Putting it together - the eve of the Suffolk Show
- Credit: Archant
The Tuesday before day one of the Suffolk Show is all about getting Trinity Park ready to welcome tens of thousands of visitors. Our reporter interrupted proceedings...
"You can see Felixstowe Docks from up there," says Honorary Show Director Bee Kemball, who has already been up the new Viewing Tower twice.
If you ever wondered what it must be like to see over the showground and beyond, this year you can do just that... always assuming you make the minimum height. A wondrous feat of scaffolding, there are around 120 steps to negotiate before you get the best view ever.
Meanwhile, around the Viewing Tower, the emergency services were gathering with their vehicles in what is dubbed the Superhero area. Among the seven police vehicles there will be a camera van, a road policing vehicle, a rural crime van and a motorbike, says community engagement sergeant Steve Wright.
The eve of the Suffolk Show is always full of anticipation and hard work. This will be Bee Kemball's third and last year in her role and she's looking forward to another fantastic show.
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Many of the tents are tied tight, not yet ready to receive the crowds. There are lines of white canvas will be opened up to reveal... a vista of attractions, old and new. Tomorrow, people will throng the aisles between the the marquees, heading for their favourite parts of the show.
Overhead, an Apache helicopter from RAF Wattisham, hovers before descending with pinpoint precision on a patch of grass outside the showground. From there, it will be towed into position alongside all the displays and stalls set out by the armed services and associated charities.
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Major James Milnes, with the 6th Regiment Army Air Corps was co-ordinating - this is his fifth time at the show. "Five years ago we had 12 displays and now it's nearly 30," he says. "We have all the Suffolk military units - Army and Air Force plus the Navy represented by (submarine) HMS Vengeance, which is affiliated to Bury St Edmunds."
"We also have the United States Air Force and the Explosive Ordnance Disposal (EOD) team."
"The military charities are all here, including the Royal British Legion."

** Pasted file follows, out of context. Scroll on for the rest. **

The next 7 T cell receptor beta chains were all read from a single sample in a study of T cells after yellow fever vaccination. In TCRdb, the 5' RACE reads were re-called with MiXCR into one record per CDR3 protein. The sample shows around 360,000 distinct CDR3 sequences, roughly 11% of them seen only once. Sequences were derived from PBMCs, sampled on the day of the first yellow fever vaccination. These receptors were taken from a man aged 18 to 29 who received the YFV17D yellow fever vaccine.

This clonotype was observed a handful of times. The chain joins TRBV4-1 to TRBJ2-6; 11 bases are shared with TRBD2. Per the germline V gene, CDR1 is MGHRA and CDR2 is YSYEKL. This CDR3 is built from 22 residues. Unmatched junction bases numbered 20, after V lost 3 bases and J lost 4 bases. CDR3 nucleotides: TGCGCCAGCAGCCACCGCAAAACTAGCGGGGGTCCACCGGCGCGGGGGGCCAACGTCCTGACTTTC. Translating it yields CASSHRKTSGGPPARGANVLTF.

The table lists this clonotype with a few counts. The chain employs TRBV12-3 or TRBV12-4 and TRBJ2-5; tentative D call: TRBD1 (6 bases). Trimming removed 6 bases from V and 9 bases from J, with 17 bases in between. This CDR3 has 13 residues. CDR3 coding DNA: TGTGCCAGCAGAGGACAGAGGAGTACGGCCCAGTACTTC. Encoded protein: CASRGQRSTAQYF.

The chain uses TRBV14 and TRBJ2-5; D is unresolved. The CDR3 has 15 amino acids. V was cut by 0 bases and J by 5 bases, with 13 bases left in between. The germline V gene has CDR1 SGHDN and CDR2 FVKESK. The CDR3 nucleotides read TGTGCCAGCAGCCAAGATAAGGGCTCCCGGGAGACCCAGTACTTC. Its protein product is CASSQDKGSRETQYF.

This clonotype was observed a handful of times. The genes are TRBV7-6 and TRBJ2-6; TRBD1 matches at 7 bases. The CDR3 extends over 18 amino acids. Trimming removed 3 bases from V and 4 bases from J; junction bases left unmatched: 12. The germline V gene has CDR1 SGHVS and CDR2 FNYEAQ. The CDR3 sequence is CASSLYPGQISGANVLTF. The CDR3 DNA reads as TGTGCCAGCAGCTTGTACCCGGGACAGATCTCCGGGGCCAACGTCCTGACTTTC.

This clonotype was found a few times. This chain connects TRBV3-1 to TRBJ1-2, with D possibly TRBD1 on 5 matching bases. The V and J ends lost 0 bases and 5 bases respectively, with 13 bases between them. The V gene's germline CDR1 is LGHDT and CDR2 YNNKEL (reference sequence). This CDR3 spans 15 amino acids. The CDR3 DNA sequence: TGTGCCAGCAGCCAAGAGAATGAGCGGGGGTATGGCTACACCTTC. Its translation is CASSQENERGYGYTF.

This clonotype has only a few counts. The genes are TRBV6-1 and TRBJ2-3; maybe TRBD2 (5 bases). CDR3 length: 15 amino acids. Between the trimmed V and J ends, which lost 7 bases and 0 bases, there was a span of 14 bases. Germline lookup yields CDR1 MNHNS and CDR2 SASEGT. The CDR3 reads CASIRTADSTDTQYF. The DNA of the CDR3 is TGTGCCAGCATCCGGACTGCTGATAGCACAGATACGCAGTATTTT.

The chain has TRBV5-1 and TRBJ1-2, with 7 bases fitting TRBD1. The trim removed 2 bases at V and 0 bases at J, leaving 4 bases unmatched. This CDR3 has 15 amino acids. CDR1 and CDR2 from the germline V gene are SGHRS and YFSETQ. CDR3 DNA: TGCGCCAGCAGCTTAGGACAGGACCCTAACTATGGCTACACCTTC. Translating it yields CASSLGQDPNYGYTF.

There will also be a pop-up cafe representing Combat 2 Coffee.
Walking up to the Flower and Garden exhibits, there are five schools gardens in this year's contest. The theme for 2019 is Gardens of the World and, once again, the primary-aged children have produced inventive and thoughtful displays - including one focussing on the environmental threats to the natural world; another with vibrant South American colours. Choosing a winner will be a tough task for the judges.
The floral and arboreal area outside the main flower tent is, once again, a collaboration between Barcham Trees, Framlingham, and Roger Gladwell, Landscaping and Garden Design, near Woodbridge.
When we arrive, David Johnson is mowing the grass - indoors, under the marquee. The sunshine and rain has given it a growth spurt.
This year, Barcham and Gladwell are featuring pine trees, rhododendrons and lupins - very popular, this year, lupins. A willow screen is under construction.
Under cover there is a lush garden designed for the Suffolk Agricultural Association with a glorious sweep of azaleas, in all manner of pink hues, along the centre.
Across the Trinity Park showground there are people putting up pergolas, erecting fairground rides, unloading vans and lorries, checking inventories. Everyone is focussed on making the two days of the Suffolk Show the best they can be. While the pigs, rabbits, sheep, horses and cows are still arriving, in the cattle shed, some farmers have already set up their pitches. The Cawstons are here - grandad, John; dad, Matthew, and daughter Ava. This is John's 59th year at the show - the county show has been an annual event ever since he was a small boy; ever since Matthew was a small boy and ever since Ava was tiny.
It is a big family occasion with Matthew's five and eight-year-old nieces also coming along to help.
Ava, eight, will be showing Jan Nellie, a Holstein. Ava, who handles the three-month old heifer, expertly, has been showing the calves since she was five. They will all be up at 3am on Wednesday to set about making the cows look their best with a wash and brush-up..
Drawing on pieces from what appears to be a giant wooden Meccano kit, students and staff from Easton and Otley College are putting together the gates for the show-jumping in the Grand Ring.
It's nearly all there, in readiness for Wednesday's first day of the Suffolk Show. As Cole Porter's famous lyric goes: "Another op'ning; another show...